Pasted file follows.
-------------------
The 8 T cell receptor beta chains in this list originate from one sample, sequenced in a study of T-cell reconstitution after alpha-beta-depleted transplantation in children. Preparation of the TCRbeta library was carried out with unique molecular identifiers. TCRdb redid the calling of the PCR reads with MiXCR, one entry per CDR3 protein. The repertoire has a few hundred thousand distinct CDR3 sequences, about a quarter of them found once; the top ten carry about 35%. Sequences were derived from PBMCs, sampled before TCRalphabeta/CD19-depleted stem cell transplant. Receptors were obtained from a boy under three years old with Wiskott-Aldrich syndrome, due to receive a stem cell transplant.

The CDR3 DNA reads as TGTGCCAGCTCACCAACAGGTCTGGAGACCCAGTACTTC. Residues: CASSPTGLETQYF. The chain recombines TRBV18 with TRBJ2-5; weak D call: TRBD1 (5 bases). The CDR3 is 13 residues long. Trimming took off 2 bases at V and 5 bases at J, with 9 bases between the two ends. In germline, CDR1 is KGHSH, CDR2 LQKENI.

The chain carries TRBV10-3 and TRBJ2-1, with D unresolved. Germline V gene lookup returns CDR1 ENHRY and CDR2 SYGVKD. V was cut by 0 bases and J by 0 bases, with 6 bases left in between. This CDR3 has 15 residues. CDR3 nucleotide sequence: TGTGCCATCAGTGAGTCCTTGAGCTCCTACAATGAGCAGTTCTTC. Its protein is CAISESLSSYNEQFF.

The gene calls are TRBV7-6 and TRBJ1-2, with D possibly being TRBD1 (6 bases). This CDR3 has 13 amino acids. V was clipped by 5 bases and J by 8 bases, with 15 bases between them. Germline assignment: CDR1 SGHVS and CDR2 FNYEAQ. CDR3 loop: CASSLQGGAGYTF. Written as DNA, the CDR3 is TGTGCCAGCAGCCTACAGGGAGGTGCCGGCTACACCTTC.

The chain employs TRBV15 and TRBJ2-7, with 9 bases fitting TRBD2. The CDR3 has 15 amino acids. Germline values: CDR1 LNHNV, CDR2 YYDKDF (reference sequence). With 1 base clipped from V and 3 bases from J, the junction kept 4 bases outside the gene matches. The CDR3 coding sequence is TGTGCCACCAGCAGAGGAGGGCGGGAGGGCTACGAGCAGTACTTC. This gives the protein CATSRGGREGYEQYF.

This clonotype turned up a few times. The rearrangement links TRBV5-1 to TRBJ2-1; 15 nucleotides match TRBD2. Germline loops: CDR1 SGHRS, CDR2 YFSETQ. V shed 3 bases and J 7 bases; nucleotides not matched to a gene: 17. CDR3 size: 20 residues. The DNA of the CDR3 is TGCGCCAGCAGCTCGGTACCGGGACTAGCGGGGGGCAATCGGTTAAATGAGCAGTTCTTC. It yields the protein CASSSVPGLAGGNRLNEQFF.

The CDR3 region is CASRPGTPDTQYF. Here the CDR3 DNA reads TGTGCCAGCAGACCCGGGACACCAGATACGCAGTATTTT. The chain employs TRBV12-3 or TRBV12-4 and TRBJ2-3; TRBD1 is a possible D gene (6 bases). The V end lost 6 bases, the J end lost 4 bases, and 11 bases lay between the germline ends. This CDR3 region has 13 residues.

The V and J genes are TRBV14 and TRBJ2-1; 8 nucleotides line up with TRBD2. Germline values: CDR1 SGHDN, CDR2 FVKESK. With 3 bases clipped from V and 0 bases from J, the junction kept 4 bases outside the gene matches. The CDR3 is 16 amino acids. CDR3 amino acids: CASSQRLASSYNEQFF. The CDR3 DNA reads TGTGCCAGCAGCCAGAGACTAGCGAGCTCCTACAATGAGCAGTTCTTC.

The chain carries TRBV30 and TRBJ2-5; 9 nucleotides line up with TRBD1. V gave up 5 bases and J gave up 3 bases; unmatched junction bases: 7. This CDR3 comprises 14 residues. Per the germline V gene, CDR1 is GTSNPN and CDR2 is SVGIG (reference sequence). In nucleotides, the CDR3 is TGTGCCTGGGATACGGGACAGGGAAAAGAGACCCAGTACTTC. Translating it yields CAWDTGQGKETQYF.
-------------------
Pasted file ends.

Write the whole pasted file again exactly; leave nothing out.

The 8 T cell receptor beta chains in this list originate from one sample, sequenced in a study of T-cell reconstitution after alpha-beta-depleted transplantation in children. Preparation of the TCRbeta library was carried out with unique molecular identifiers. TCRdb redid the calling of the PCR reads with MiXCR, one entry per CDR3 protein. The repertoire has a few hundred thousand distinct CDR3 sequences, about a quarter of them found once; the top ten carry about 35%. Sequences were derived from PBMCs, sampled before TCRalphabeta/CD19-depleted stem cell transplant. Receptors were obtained from a boy under three years old with Wiskott-Aldrich syndrome, due to receive a stem cell transplant.

The CDR3 DNA reads as TGTGCCAGCTCACCAACAGGTCTGGAGACCCAGTACTTC. Residues: CASSPTGLETQYF. The chain recombines TRBV18 with TRBJ2-5; weak D call: TRBD1 (5 bases). The CDR3 is 13 residues long. Trimming took off 2 bases at V and 5 bases at J, with 9 bases between the two ends. In germline, CDR1 is KGHSH, CDR2 LQKENI.

The chain carries TRBV10-3 and TRBJ2-1, with D unresolved. Germline V gene lookup returns CDR1 ENHRY and CDR2 SYGVKD. V was cut by 0 bases and J by 0 bases, with 6 bases left in between. This CDR3 has 15 residues. CDR3 nucleotide sequence: TGTGCCATCAGTGAGTCCTTGAGCTCCTACAATGAGCAGTTCTTC. Its protein is CAISESLSSYNEQFF.

The gene calls are TRBV7-6 and TRBJ1-2, with D possibly being TRBD1 (6 bases). This CDR3 has 13 amino acids. V was clipped by 5 bases and J by 8 bases, with 15 bases between them. Germline assignment: CDR1 SGHVS and CDR2 FNYEAQ. CDR3 loop: CASSLQGGAGYTF. Written as DNA, the CDR3 is TGTGCCAGCAGCCTACAGGGAGGTGCCGGCTACACCTTC.

The chain employs TRBV15 and TRBJ2-7, with 9 bases fitting TRBD2. The CDR3 has 15 amino acids. Germline values: CDR1 LNHNV, CDR2 YYDKDF (reference sequence). With 1 base clipped from V and 3 bases from J, the junction kept 4 bases outside the gene matches. The CDR3 coding sequence is TGTGCCACCAGCAGAGGAGGGCGGGAGGGCTACGAGCAGTACTTC. This gives the protein CATSRGGREGYEQYF.

This clonotype turned up a few times. The rearrangement links TRBV5-1 to TRBJ2-1; 15 nucleotides match TRBD2. Germline loops: CDR1 SGHRS, CDR2 YFSETQ. V shed 3 bases and J 7 bases; nucleotides not matched to a gene: 17. CDR3 size: 20 residues. The DNA of the CDR3 is TGCGCCAGCAGCTCGGTACCGGGACTAGCGGGGGGCAATCGGTTAAATGAGCAGTTCTTC. It yields the protein CASSSVPGLAGGNRLNEQFF.

The CDR3 region is CASRPGTPDTQYF. Here the CDR3 DNA reads TGTGCCAGCAGACCCGGGACACCAGATACGCAGTATTTT. The chain employs TRBV12-3 or TRBV12-4 and TRBJ2-3; TRBD1 is a possible D gene (6 bases). The V end lost 6 bases, the J end lost 4 bases, and 11 bases lay between the germline ends. This CDR3 region has 13 residues.

The V and J genes are TRBV14 and TRBJ2-1; 8 nucleotides line up with TRBD2. Germline values: CDR1 SGHDN, CDR2 FVKESK. With 3 bases clipped from V and 0 bases from J, the junction kept 4 bases outside the gene matches. The CDR3 is 16 amino acids. CDR3 amino acids: CASSQRLASSYNEQFF. The CDR3 DNA reads TGTGCCAGCAGCCAGAGACTAGCGAGCTCCTACAATGAGCAGTTCTTC.

The chain carries TRBV30 and TRBJ2-5; 9 nucleotides line up with TRBD1. V gave up 5 bases and J gave up 3 bases; unmatched junction bases: 7. This CDR3 comprises 14 residues. Per the germline V gene, CDR1 is GTSNPN and CDR2 is SVGIG (reference sequence). In nucleotides, the CDR3 is TGTGCCTGGGATACGGGACAGGGAAAAGAGACCCAGTACTTC. Translating it yields CAWDTGQGKETQYF.